Froggie
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I didn’t think too much about the first froggie. The little stuffed animal appeared hanging from the doorknob to my apartment last Halloween. After all, it was Halloween, and the small creature seemed sweet and harmless. When he fell from my doorknob a couple of days later, I brought him inside.

I live on the fourth floor of a condo building near downtown Melrose. It’s a secure building. Visitors have to be buzzed in. And it’s friendly, occupied mostly by older retired folks and single people.

The next day another froggie appeared. This fuzzy toy was bigger than the first, with a crown on his head, velvet lipstick marks on his cheek and a banner that said, “Kiss me” sewn across his chest. This second froggie frightened me a bit.

  
 
A couple of days later, he fell from my doorknob, and I brought him inside, too.

The next evening I found a note that had been slipped under my door. Large letters scrawled on white-lined paper in green magic marker, “MOMMY, DID YOU EAT F1 LEGS? F2”

I was unsettled by this turn of events. This no longer seemed a harmless prank. Whoever this person was, they knew my gender and had a good idea of my schedule.

It had to be either someone that lived in the building or someone that had access. It could have been the creepy guy with the toupee that lives down the hall and around the corner. He keeps plastic dinosaurs on the dashboard of his van and calls me, “lady,” like we’re old pals.

Then I thought about the scary pizza delivery boy. I can always tell when it’s him: one short buzz followed by incessant knocking. When I open the door, he just stands there, holding my pizza with a serial killer style blank stare. I say hi, but he is silent. I act calm, confident and friendly as I try to hand him his money, but he always stands there for a terrible moment, not moving to either take my money or hand me my pizza. He just stares right through me. Then he’ll shake his head. We make our exchange, and he leaves. Instead of turning around, he walks away backwards.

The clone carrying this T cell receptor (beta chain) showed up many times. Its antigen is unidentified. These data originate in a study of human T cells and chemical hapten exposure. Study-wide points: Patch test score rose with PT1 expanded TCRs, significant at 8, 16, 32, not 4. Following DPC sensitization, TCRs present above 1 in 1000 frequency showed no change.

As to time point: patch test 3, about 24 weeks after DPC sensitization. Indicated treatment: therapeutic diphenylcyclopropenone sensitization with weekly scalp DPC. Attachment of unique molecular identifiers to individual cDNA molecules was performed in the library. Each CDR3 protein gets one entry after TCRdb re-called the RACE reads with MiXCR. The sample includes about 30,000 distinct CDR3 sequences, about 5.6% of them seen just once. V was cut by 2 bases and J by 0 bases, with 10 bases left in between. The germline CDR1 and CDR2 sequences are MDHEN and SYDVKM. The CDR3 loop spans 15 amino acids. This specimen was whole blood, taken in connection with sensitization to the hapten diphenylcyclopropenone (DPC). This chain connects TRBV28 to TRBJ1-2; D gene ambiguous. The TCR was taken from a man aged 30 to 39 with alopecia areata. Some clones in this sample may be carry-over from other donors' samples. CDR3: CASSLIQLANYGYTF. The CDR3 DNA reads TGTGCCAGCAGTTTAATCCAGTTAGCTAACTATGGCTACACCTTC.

I decided to handle the situation like any normal person would have under the same circumstances. I would send a message. I fashioned a mini-hangman’s noose with a piece of string and tied it around big frog’s hand. I painted a toothpick with red nail polish and stuck it into little froggie’s eye. I then hung little froggie from the noose and displayed the whole ensemble on the outside of my door. Surely this would frighten the culprit.

The following night another note appeared under my door. It read, “MOMMY, WHAT HAVE YOU DONE TO F1? F2”

It seemed that my foreboding message served only to aggravate the situation. I took the noose from the big frog’s hand, brought the little one inside and freed him of the noose and toothpick.

Things were quiet for a couple of days. Then I found a third note. “MOMMY, WHERE IS F1? A VERY TROBLED F2”

Whoever it was, they couldn’t spell for shit.

I should have ignored it, but my immaturity got the best of me. I would send a more frightening message this time.

I took a small plastic vial with a rubber cap, normally used to keep flowers-in-transit hydrated. I twirled and rolled a piece of masking tape until it was shaped like a tiny, tiny frog and filled the vial with red wine. I held it up to the light. Too dark. I took a small sip, then added some water. Perfect. Bloody, yet with visibility. I dropped the tiny masking tape frog into the vial of fake blood and fastened it to a string, which I tied to the big froggie’s hand. This would surely do the trick, I thought.

I was wrong. The following evening there was another note. It said “MOMMY, WHY DID YOU SHRINK F1? F2.”